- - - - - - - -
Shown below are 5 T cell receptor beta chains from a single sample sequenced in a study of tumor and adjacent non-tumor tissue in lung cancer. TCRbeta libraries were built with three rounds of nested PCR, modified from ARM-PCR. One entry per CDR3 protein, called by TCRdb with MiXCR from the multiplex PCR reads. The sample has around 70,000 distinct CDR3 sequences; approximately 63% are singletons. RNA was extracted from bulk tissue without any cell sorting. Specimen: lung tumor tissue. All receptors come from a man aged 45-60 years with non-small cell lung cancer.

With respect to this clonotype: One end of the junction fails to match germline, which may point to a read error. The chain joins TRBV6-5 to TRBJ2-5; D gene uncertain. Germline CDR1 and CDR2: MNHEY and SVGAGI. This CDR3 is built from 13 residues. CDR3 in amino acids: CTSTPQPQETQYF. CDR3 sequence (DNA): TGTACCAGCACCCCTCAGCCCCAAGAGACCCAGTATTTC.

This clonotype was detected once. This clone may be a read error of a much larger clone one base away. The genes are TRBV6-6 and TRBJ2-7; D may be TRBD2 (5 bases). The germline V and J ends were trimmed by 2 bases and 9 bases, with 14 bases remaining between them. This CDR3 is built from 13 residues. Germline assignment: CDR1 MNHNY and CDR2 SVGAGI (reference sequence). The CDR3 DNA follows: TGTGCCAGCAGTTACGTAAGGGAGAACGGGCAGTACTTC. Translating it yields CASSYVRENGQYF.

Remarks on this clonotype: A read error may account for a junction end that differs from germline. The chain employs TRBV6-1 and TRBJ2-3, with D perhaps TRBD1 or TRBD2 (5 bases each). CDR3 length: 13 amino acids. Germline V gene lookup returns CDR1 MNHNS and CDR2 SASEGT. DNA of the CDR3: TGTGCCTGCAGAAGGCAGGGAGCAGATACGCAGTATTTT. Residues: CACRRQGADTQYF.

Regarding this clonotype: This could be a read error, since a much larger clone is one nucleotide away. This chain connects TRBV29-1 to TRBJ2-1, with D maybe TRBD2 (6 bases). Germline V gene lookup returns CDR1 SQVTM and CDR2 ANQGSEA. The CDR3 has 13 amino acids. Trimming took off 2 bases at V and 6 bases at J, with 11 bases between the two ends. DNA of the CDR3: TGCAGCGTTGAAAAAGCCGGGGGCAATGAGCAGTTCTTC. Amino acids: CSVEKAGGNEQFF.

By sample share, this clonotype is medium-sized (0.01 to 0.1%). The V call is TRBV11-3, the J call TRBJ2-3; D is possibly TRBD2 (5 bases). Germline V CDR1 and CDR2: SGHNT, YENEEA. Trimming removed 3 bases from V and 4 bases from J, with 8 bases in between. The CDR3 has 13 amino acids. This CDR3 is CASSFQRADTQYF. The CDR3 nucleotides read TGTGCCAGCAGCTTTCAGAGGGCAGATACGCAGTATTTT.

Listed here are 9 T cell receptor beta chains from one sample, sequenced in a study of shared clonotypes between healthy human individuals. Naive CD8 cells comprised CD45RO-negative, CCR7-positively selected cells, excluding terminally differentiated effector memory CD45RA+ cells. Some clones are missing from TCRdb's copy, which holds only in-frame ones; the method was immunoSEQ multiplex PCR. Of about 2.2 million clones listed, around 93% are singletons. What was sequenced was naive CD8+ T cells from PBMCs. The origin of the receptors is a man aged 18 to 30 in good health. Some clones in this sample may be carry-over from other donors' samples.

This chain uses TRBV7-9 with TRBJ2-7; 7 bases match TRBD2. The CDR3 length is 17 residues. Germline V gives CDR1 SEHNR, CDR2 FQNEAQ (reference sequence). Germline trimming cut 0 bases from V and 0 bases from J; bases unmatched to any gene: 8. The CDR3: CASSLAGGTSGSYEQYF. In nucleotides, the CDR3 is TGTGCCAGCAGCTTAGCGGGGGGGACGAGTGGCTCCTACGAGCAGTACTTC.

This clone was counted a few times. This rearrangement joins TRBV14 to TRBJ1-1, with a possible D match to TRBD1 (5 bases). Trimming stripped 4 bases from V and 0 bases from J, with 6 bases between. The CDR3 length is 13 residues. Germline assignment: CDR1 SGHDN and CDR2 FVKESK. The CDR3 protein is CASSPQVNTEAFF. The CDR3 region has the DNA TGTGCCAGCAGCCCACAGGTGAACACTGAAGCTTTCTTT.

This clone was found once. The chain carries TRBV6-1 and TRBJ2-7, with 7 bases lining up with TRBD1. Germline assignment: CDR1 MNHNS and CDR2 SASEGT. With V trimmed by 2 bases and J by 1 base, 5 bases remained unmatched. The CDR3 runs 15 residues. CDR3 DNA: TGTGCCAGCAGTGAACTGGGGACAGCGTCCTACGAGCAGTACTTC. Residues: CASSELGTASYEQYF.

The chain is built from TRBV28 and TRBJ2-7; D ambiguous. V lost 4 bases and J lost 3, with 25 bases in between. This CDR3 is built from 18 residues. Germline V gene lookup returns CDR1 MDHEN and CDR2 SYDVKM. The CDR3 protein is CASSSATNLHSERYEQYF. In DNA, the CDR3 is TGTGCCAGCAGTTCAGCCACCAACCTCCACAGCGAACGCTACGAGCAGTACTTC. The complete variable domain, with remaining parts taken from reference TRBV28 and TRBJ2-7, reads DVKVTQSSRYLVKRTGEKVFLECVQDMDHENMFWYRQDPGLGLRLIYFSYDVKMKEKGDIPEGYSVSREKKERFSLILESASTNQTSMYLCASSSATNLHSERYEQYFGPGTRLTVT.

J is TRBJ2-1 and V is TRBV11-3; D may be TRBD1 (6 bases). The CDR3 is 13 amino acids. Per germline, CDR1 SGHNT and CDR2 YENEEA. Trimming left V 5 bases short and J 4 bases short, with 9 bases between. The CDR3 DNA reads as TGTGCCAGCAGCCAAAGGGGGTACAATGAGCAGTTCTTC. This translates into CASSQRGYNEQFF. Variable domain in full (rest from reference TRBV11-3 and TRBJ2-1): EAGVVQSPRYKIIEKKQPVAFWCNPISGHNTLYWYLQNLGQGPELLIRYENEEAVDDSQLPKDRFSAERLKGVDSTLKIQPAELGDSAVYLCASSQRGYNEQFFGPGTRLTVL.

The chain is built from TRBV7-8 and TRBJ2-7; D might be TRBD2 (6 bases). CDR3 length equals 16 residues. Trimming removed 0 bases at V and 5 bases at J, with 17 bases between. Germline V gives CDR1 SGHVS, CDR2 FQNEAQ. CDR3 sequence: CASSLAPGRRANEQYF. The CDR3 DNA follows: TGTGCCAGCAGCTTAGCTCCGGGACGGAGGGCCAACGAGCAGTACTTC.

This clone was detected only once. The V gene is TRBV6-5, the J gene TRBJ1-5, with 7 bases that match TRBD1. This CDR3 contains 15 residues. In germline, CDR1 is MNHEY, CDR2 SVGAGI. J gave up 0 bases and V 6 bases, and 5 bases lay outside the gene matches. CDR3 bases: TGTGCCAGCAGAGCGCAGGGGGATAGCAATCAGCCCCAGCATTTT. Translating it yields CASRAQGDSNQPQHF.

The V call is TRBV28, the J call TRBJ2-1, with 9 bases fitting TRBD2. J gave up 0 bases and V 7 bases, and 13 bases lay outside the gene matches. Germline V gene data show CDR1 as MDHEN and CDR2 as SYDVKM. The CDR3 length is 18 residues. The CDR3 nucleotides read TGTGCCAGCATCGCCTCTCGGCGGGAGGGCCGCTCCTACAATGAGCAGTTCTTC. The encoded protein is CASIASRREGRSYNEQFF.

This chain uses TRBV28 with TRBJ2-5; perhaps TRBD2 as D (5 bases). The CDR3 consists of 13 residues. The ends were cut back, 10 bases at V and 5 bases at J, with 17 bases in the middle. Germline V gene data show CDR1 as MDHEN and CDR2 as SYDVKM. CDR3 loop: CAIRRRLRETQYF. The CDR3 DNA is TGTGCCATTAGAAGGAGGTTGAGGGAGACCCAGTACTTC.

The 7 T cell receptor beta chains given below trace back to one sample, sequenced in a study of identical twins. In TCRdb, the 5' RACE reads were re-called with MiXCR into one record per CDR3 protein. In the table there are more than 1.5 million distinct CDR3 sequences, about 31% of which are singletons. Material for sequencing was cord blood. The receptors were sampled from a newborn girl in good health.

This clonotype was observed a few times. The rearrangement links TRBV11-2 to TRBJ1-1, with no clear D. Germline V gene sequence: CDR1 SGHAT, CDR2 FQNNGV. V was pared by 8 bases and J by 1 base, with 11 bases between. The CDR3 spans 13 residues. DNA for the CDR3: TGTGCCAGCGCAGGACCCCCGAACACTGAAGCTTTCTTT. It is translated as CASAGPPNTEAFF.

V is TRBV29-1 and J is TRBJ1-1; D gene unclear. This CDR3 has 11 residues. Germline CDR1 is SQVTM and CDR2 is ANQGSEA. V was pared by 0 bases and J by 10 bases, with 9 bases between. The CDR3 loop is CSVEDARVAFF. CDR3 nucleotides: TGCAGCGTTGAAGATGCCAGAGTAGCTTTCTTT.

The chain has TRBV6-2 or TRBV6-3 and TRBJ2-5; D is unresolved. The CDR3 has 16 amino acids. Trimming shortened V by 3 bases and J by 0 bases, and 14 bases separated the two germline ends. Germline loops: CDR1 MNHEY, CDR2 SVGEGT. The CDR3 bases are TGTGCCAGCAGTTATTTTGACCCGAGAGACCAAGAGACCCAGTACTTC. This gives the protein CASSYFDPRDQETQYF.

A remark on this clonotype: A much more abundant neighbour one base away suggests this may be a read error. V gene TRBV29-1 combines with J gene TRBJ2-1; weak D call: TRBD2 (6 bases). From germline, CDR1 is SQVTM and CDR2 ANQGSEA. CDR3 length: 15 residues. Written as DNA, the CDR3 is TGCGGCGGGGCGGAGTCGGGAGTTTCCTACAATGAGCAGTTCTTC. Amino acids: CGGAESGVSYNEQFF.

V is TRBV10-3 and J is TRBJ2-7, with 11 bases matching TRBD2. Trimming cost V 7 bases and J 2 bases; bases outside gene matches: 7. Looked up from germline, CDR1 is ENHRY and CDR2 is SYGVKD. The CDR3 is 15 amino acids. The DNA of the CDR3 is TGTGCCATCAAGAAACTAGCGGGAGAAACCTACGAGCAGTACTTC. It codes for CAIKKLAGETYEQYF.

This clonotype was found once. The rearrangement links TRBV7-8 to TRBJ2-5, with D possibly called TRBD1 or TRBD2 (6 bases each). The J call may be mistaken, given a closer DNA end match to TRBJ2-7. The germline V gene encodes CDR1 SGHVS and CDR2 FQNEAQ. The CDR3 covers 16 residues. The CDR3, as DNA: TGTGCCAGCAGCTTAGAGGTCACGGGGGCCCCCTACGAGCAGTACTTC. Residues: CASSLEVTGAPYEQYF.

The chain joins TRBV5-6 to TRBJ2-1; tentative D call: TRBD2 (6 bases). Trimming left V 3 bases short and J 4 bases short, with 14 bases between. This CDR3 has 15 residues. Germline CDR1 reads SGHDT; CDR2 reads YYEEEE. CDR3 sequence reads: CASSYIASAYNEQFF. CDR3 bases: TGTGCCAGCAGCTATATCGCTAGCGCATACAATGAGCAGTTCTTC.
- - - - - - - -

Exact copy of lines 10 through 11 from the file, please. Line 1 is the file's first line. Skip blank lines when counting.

This clone was found once. The chain carries TRBV6-1 and TRBJ2-7, with 7 bases lining up with TRBD1. Germline assignment: CDR1 MNHNS and CDR2 SASEGT. With V trimmed by 2 bases and J by 1 base, 5 bases remained unmatched. The CDR3 runs 15 residues. CDR3 DNA: TGTGCCAGCAGTGAACTGGGGACAGCGTCCTACGAGCAGTACTTC. Residues: CASSELGTASYEQYF.

The chain is built from TRBV28 and TRBJ2-7; D ambiguous. V lost 4 bases and J lost 3, with 25 bases in between. This CDR3 is built from 18 residues. Germline V gene lookup returns CDR1 MDHEN and CDR2 SYDVKM. The CDR3 protein is CASSSATNLHSERYEQYF. In DNA, the CDR3 is TGTGCCAGCAGTTCAGCCACCAACCTCCACAGCGAACGCTACGAGCAGTACTTC. The complete variable domain, with remaining parts taken from reference TRBV28 and TRBJ2-7, reads DVKVTQSSRYLVKRTGEKVFLECVQDMDHENMFWYRQDPGLGLRLIYFSYDVKMKEKGDIPEGYSVSREKKERFSLILESASTNQTSMYLCASSSATNLHSERYEQYFGPGTRLTVT.